Written By Kelsey Meyer, Alexis Teasdale, Andrea Stempien and Stirling Wood
In a recent decision, Edmonton (City of) v Ten 201 Jasper Avenue Ltd, 2020 ABCA 60, the Alberta Court of Appeal confirmed that a municipality must disclose all relevant information the municipality considered in preparing a property assessment when an assessed person requests it. Where the information is not provided to the assessed person in a complete and timely manner, the municipality cannot rely upon the late or undisclosed material at an appeal of the property assessment.
Three commercial property owners in downtown Edmonton challenged their annual property tax assessments (the "Assessments") by way of application to the Assessment Review Board (the "ARB"). The owners applied under section 299(1) of the Municipal Government Act (MGA) for disclosure of the information which the City of Edmonton (the "City") used in its calculation of the Assessments, including comparator information regarding the calculation of property assessments for similar properties owned by third parties (the "Request"). The City provided some, but not all of the information requested.
Fourteen days before the hearing before the ARB, the City provided additional disclosure to the owners in accordance with section 8(2) of the Matters Relating to Assessment Complaints Regulation (MRAC), which requires the City to disclose the documentary evidence and any written argument that it intends to present at the hearing. The City's disclosure contained the information requested by the owners, but not previously disclosed by the City, in connection with the Request (the "Late Disclosure").
The owners argued that the City should not be allowed to rely on the Late Disclosure given that the City did not provide the Late Disclosure in its response to the Request. The ARB accepted the owners' argument citing section 9(4) of the MRAC, which says that a composite review board must not hear any evidence from a municipality relating to information which was requested by a complainant under section 299 of the MGA, but not provided to the complainant.
The City applied for and was granted permission to appeal, pursuant to section 470 of the MGA as it then existed. On March 22, 2018, the Court of Queen's Bench heard the City's appeal, in which the City argued that the scope of section 299(1) is not broad enough to include third-party information, information about other properties, or the information used to assess other properties. The City argued that by subsequently providing this information to the owners, they had properly disclosed all relevant material. The Court of Queen's Bench agreed with the City, finding that the ARB's interpretation of section 299(1) was unreasonable, and remitting the case back to the ARB, which would be allowed to rely on the Late Disclosure to support the Assessments. The owners appealed the decision to the Alberta Court of Appeal, where the Court was asked to answer two questions:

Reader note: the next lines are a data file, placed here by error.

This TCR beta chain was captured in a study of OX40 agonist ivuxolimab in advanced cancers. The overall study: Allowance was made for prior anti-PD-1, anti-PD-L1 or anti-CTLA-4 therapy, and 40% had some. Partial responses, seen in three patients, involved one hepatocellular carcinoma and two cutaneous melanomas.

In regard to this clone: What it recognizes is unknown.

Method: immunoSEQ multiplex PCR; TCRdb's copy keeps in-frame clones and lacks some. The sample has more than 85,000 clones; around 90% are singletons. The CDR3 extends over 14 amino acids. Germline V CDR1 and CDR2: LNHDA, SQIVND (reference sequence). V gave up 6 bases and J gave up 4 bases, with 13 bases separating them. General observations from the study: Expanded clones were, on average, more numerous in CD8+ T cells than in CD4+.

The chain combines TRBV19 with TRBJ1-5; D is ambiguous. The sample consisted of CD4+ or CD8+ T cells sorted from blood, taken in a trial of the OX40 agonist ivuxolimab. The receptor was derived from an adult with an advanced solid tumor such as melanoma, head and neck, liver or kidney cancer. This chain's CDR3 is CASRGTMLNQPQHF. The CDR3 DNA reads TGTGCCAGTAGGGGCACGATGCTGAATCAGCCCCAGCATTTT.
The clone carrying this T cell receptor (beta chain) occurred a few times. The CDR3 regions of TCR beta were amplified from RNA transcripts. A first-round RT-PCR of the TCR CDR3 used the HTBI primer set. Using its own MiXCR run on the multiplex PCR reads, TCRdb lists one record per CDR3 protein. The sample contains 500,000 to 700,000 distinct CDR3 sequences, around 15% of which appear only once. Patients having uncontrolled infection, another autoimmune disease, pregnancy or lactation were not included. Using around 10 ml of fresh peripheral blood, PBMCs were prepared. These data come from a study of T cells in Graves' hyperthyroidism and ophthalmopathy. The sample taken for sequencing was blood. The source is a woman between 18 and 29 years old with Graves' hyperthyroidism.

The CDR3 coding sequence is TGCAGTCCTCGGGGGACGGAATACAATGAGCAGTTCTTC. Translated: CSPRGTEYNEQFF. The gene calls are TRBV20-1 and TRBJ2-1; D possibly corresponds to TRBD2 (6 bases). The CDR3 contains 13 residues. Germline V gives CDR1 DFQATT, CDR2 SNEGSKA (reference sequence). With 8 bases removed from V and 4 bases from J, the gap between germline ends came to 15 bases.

- What standard of review should have been applied to the Board's interpretation of section 299(1)?
- Was the Board's interpretation of section 299(1) correct?
- The standard of review to be applied is correctness when a court is asked to review the merits of an administrative decision by way of statutory appeal and the issue is one of statutory interpretation. Because section 470 of the MGA (as it then existed) contained a statutory appeal mechanism, the court should infer this to mean that appellate standards should apply when a court reviews the ARB's decision. For more information on standards of review, and the impact of the recent Supreme Court of Canada decision: Canada (Minister of Citizenship and Immigration) v Vavilov, 2019 SCC 65, see the Bennett Jones blog, Supreme Court of Canada Reforms Judicial Review.
- The ARB's interpretation of section 299(1) was correct. If an assessed person makes a request for additional disclosure under section 299(1), the municipality is required to disclose all relevant information, including third-party information, which is relevant to the property assessment. The Court reasoned that "the taxpayer cannot make good decisions about whether to appeal a tax assessment if not given all the relevant information used to prepare the assessment." If a municipality fails to provide full and timely disclosure, the municipality will not be permitted to rely on the late-disclosed material to support the assessed property value in response to a complaint by the assessed person before an assessment review board.
The Alberta Legislature has since amended section 470 of the MGA, removing the statutory appeal mechanism, and replacing it with a judicial review remedy. For this reason, a subsequent case, involving section 470 as it currently exists, will require a closer look at Vavilov to determine the appropriate standard of review to be applied by the relevant review board.
Please note that this publication presents an overview of notable legal trends and related updates. It is intended for informational purposes and not as a replacement for detailed legal advice. If you need guidance tailored to your specific circumstances, please contact one of the authors to explore how we can help you navigate your legal needs.
For permission to republish this or any other publication, contact Amrita Kochhar at firstname.lastname@example.org.